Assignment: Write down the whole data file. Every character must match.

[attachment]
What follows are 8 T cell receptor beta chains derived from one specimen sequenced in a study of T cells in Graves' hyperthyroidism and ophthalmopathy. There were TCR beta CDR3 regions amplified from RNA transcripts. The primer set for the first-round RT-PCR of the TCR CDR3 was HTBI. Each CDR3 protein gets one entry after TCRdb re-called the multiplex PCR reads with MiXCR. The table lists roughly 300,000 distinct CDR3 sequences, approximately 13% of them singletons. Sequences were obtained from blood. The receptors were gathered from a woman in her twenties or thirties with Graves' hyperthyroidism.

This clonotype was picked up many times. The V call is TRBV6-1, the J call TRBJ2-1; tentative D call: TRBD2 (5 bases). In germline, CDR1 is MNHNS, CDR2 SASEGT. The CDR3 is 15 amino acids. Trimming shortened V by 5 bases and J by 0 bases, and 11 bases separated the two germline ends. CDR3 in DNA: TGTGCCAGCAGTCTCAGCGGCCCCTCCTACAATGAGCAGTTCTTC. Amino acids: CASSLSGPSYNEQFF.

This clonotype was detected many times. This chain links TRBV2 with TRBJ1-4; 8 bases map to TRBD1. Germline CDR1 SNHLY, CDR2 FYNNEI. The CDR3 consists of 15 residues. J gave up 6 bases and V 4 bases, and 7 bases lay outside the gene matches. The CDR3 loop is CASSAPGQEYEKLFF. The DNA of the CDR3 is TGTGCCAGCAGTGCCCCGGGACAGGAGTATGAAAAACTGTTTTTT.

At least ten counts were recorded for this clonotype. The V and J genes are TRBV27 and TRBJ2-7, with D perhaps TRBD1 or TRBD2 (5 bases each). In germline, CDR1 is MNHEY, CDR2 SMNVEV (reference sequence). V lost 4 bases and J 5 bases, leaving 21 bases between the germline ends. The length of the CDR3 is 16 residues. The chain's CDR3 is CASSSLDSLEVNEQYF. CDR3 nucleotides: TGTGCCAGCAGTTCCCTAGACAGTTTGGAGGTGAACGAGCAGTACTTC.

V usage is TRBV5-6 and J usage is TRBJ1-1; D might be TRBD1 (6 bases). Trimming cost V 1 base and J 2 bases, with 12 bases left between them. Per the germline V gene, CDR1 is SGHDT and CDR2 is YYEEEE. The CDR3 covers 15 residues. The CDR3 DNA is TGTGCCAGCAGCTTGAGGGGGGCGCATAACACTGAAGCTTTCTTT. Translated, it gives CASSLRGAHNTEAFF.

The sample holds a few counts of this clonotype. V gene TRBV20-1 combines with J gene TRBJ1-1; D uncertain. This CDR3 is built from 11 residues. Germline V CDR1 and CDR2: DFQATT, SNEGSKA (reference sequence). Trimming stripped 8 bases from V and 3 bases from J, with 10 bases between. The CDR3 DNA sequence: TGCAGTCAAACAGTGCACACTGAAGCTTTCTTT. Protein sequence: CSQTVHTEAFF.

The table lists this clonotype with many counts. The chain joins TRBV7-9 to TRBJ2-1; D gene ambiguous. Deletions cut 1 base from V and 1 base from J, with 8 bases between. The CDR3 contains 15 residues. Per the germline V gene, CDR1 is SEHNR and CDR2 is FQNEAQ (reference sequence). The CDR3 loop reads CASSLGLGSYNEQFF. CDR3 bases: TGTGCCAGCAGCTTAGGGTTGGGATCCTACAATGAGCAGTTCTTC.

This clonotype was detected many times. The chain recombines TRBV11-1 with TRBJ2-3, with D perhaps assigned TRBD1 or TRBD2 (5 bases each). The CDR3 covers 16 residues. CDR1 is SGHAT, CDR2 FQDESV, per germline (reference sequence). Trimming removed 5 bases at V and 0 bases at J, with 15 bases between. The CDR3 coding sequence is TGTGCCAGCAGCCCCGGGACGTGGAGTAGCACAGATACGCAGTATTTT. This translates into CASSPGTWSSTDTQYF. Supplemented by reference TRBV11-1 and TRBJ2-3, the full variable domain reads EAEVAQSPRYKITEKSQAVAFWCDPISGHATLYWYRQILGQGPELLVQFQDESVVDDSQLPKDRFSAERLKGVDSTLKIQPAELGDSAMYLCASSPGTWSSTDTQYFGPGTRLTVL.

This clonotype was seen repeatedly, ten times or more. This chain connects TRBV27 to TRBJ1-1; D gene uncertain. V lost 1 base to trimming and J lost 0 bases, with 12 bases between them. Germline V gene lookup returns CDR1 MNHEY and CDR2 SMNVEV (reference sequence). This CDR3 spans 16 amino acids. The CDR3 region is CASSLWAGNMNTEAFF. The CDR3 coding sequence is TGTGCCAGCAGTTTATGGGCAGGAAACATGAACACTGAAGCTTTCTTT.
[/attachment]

What follows are 8 T cell receptor beta chains derived from one specimen sequenced in a study of T cells in Graves' hyperthyroidism and ophthalmopathy. There were TCR beta CDR3 regions amplified from RNA transcripts. The primer set for the first-round RT-PCR of the TCR CDR3 was HTBI. Each CDR3 protein gets one entry after TCRdb re-called the multiplex PCR reads with MiXCR. The table lists roughly 300,000 distinct CDR3 sequences, approximately 13% of them singletons. Sequences were obtained from blood. The receptors were gathered from a woman in her twenties or thirties with Graves' hyperthyroidism.

This clonotype was picked up many times. The V call is TRBV6-1, the J call TRBJ2-1; tentative D call: TRBD2 (5 bases). In germline, CDR1 is MNHNS, CDR2 SASEGT. The CDR3 is 15 amino acids. Trimming shortened V by 5 bases and J by 0 bases, and 11 bases separated the two germline ends. CDR3 in DNA: TGTGCCAGCAGTCTCAGCGGCCCCTCCTACAATGAGCAGTTCTTC. Amino acids: CASSLSGPSYNEQFF.

This clonotype was detected many times. This chain links TRBV2 with TRBJ1-4; 8 bases map to TRBD1. Germline CDR1 SNHLY, CDR2 FYNNEI. The CDR3 consists of 15 residues. J gave up 6 bases and V 4 bases, and 7 bases lay outside the gene matches. The CDR3 loop is CASSAPGQEYEKLFF. The DNA of the CDR3 is TGTGCCAGCAGTGCCCCGGGACAGGAGTATGAAAAACTGTTTTTT.

At least ten counts were recorded for this clonotype. The V and J genes are TRBV27 and TRBJ2-7, with D perhaps TRBD1 or TRBD2 (5 bases each). In germline, CDR1 is MNHEY, CDR2 SMNVEV (reference sequence). V lost 4 bases and J 5 bases, leaving 21 bases between the germline ends. The length of the CDR3 is 16 residues. The chain's CDR3 is CASSSLDSLEVNEQYF. CDR3 nucleotides: TGTGCCAGCAGTTCCCTAGACAGTTTGGAGGTGAACGAGCAGTACTTC.

V usage is TRBV5-6 and J usage is TRBJ1-1; D might be TRBD1 (6 bases). Trimming cost V 1 base and J 2 bases, with 12 bases left between them. Per the germline V gene, CDR1 is SGHDT and CDR2 is YYEEEE. The CDR3 covers 15 residues. The CDR3 DNA is TGTGCCAGCAGCTTGAGGGGGGCGCATAACACTGAAGCTTTCTTT. Translated, it gives CASSLRGAHNTEAFF.

The sample holds a few counts of this clonotype. V gene TRBV20-1 combines with J gene TRBJ1-1; D uncertain. This CDR3 is built from 11 residues. Germline V CDR1 and CDR2: DFQATT, SNEGSKA (reference sequence). Trimming stripped 8 bases from V and 3 bases from J, with 10 bases between. The CDR3 DNA sequence: TGCAGTCAAACAGTGCACACTGAAGCTTTCTTT. Protein sequence: CSQTVHTEAFF.

The table lists this clonotype with many counts. The chain joins TRBV7-9 to TRBJ2-1; D gene ambiguous. Deletions cut 1 base from V and 1 base from J, with 8 bases between. The CDR3 contains 15 residues. Per the germline V gene, CDR1 is SEHNR and CDR2 is FQNEAQ (reference sequence). The CDR3 loop reads CASSLGLGSYNEQFF. CDR3 bases: TGTGCCAGCAGCTTAGGGTTGGGATCCTACAATGAGCAGTTCTTC.

This clonotype was detected many times. The chain recombines TRBV11-1 with TRBJ2-3, with D perhaps assigned TRBD1 or TRBD2 (5 bases each). The CDR3 covers 16 residues. CDR1 is SGHAT, CDR2 FQDESV, per germline (reference sequence). Trimming removed 5 bases at V and 0 bases at J, with 15 bases between. The CDR3 coding sequence is TGTGCCAGCAGCCCCGGGACGTGGAGTAGCACAGATACGCAGTATTTT. This translates into CASSPGTWSSTDTQYF. Supplemented by reference TRBV11-1 and TRBJ2-3, the full variable domain reads EAEVAQSPRYKITEKSQAVAFWCDPISGHATLYWYRQILGQGPELLVQFQDESVVDDSQLPKDRFSAERLKGVDSTLKIQPAELGDSAMYLCASSPGTWSSTDTQYFGPGTRLTVL.

This clonotype was seen repeatedly, ten times or more. This chain connects TRBV27 to TRBJ1-1; D gene uncertain. V lost 1 base to trimming and J lost 0 bases, with 12 bases between them. Germline V gene lookup returns CDR1 MNHEY and CDR2 SMNVEV (reference sequence). This CDR3 spans 16 amino acids. The CDR3 region is CASSLWAGNMNTEAFF. The CDR3 coding sequence is TGTGCCAGCAGTTTATGGGCAGGAAACATGAACACTGAAGCTTTCTTT.